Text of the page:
2023 GopherCon Review

This post is for Day 17 of Merpay Advent Calendar 2023, brought to you by tenling from the Mepay Growth Platform team.

GopherCon is a conference dedicated to the Go programming language, also known as Golang. It’s named after the Go language’s mascot, which is a gopher. The conference typically brings together members of the Go community, including developers, contributors, and enthusiasts, to discuss the language, share knowledge, network, and learn about new tools, libraries, and best practices. This year’s gopherCon was held in a number of countries, and I attended the 9/25-9/28 GopherCon in San Diego.
Let’s take a look back at some of the agenda and activities during that time!


There is a workshop to provide TinyGo boards and example code that you can modify and add your own personal information, like making electronic badge, fill in your name, the company you work for, and your picture (the attached picture is a slack image that I used in the company), I didn’t know we could use golang to compile the program on the Arduino board, it was an eye opener for me!
this is the example code that I got in the workshop: https://github.com/hybridgroup/gophercon-2023
In addition to the GoBadge, there are also circuit boards, soldering tools, and sensors available on site, so we can experience driving various hardware devices with Golang on the spot, which is very interesting.


CTF activities were also organized during the seminar. The topics were very diverse, ranging from simple cookie issues to difficult anti-translation issues and web vulnerabilities. Some of the topics were related to the session of previous years’ GopherCon, so I watched some of the videos of previous agendas and learned a lot.

"Clean Up Your GOOOP: How to Break OOP Muscle Memory"

There was an impressive session that discussed Golang in relation to object-oriented programming. This is a very exciting session that has provided me with a lot of insights for my development work and a new perspective on OOP, making me understand Go even better.Many people’s first language is an OOP language, when they learn a new language they inevitably get into the habit (or you can say muscle memory) of programming like in the previous language or the first language they learned, and Go as a young programming language is almost never the first language for people, it makes Goop=Go+OOP situation happened that the speaker talked about. The Speaker pointed out some pain points of Gooop, such as:

“Creating separate, Shared components to resolve co-dependency”, which means packages might only contain interfaces and structures without behavior. For example:

// Package shared defines the interfaces and structures used across different services.
package shared

type User struct {
    ID   string
    Name string

type UserService interface {
    GetUser(id string) (User, error)
    CreateUser(user User) error

This shared package contains definitions of what a User is and what operations can be performed with a User, without dictating how these operations are carried out. To prevent shared components from becoming bloated or developing circular dependencies, ensure that they contain only what’s common and necessary for the interfaces and types they define. Strive for minimalism, providing only the essential shared logic or types needed across different parts of your application.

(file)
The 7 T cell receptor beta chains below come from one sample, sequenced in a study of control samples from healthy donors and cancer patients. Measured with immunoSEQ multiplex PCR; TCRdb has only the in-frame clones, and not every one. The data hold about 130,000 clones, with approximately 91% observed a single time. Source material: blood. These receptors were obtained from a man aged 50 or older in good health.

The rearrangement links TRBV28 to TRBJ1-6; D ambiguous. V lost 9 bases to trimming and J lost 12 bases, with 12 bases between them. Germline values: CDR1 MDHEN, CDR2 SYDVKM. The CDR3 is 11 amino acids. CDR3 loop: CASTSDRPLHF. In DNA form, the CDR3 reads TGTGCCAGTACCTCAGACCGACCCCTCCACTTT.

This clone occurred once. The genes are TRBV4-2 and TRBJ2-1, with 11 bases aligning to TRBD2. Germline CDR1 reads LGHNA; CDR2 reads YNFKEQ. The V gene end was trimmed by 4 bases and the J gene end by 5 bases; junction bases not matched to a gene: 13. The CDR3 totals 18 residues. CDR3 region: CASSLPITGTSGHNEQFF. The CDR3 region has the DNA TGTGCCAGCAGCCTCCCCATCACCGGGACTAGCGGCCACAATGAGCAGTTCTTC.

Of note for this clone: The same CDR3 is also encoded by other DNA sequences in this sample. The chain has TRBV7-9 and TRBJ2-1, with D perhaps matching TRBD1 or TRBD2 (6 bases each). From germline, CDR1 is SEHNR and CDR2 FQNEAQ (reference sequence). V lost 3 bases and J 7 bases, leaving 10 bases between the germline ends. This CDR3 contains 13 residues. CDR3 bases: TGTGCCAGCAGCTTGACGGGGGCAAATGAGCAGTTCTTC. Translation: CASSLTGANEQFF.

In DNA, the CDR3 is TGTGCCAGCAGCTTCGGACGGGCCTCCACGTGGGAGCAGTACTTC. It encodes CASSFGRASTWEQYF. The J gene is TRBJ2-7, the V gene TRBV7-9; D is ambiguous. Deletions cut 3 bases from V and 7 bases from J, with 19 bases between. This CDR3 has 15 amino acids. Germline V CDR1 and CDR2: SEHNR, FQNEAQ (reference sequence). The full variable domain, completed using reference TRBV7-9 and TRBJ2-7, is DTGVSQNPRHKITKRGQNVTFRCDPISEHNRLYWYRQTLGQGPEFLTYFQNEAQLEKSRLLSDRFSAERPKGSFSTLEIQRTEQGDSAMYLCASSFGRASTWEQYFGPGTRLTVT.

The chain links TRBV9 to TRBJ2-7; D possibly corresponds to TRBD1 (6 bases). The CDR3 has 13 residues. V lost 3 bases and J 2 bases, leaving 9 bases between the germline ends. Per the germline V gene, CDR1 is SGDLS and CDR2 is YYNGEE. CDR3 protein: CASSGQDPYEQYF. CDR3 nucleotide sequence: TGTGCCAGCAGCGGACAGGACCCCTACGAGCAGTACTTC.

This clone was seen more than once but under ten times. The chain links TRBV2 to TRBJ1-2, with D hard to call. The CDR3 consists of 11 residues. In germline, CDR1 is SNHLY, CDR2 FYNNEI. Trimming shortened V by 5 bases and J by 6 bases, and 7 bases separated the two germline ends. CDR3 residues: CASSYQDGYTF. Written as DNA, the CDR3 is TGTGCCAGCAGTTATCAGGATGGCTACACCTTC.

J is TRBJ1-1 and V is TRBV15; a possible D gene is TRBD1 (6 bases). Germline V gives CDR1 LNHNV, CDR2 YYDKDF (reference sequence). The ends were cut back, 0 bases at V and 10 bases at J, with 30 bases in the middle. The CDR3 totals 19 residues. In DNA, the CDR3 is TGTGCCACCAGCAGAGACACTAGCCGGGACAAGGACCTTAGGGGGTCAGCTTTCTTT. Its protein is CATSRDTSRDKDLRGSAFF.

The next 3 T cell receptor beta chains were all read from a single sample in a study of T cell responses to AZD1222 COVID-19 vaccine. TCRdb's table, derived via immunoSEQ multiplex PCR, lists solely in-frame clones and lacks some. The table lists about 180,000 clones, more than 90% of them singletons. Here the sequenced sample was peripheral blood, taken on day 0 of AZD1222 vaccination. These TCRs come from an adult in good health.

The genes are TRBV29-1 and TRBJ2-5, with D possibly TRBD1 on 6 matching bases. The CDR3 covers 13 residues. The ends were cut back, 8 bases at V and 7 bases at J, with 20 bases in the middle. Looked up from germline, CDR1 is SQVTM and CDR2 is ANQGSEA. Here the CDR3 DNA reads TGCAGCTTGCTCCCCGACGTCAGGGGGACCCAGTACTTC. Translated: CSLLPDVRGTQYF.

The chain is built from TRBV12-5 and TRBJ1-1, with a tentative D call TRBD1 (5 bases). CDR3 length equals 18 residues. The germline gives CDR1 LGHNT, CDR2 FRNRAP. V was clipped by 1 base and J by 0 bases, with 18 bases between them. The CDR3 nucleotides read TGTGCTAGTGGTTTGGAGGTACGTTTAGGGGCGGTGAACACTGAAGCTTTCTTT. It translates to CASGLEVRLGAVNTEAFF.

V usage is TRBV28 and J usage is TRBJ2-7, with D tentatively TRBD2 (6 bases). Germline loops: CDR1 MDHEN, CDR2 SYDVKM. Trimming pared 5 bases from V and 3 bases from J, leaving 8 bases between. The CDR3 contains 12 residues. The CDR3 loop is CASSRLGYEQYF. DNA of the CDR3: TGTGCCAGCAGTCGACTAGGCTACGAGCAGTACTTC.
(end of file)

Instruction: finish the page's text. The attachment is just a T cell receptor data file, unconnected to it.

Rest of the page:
“Declaring interface as exported provider abstractions”, which means implementation has an Impl suffix, and re-declares every method on the implementation struct. For example:

// Package userimpl provides a concrete implementation of the UserService interface.
package userimpl

import (

// UserServiceImpl is a concrete implementation of the shared.UserService interface.
type UserServiceImpl struct {
    // Dependencies, like a database connector, go here.

func NewUserServiceImpl() *UserServiceImpl {
    return &UserServiceImpl{}

func (s *UserServiceImpl) GetUser(id string) (shared.User, error) {
    // Actual implementation goes here...

func (s *UserServiceImpl) CreateUser(user shared.User) error {
    // Actual implementation goes here...

The userimpl package contains a concrete implementation of the UserService interface from the shared package, adopting the Impl naming convention for the struct that provides this implementation. While the Impl suffix is a common practice, some Go developers prefer to name structs with more descriptive names related to their behavior or underlying technology, like PostgresUserRepository. Doing so can provide more clarity than a generic Impl suffix, especially in larger codebases with multiple implementations of the same interface.

“Architectural Patterns”, which means packages named as pattern layers, and type being repeated in each package, and modify entity/model will need to update multiple packages.

// Package repository for data access layer.
package repository

import (

// UserRepository defines methods to access user data.
type UserRepository interface {
    FindByID(id string) (*shared.User, error)
    Store(user shared.User) error

// Package service for business logic.
package service

import (

// UserService is the interface that defines business operations available for a User.
type UserService interface {
    GetUser(id string) (shared.User, error)
    CreateUser(user shared.User) error

// Package api for the API layer.
package api

import (

// UserController handles the HTTP requests related to Users.
type UserController struct {
    userService service.UserService  // Reference to our business logic layer.

func (uc *UserController) GetUser(id string) (shared.User, error) {
    // Delegates to the business logic layer.
    return uc.userService.GetUser(id)

In this example, each package (repository, service, API) represents a different layer in the architecture. The User type from the shared package is used across these layers, promoting consistency while allowing each layer to focus on its responsibilities. If changes are made to the User model in the shared package, we only need to ensure the interfaces remain satisfied; no redundant code update is needed across multiple layers if the changes don’t affect the service contracts.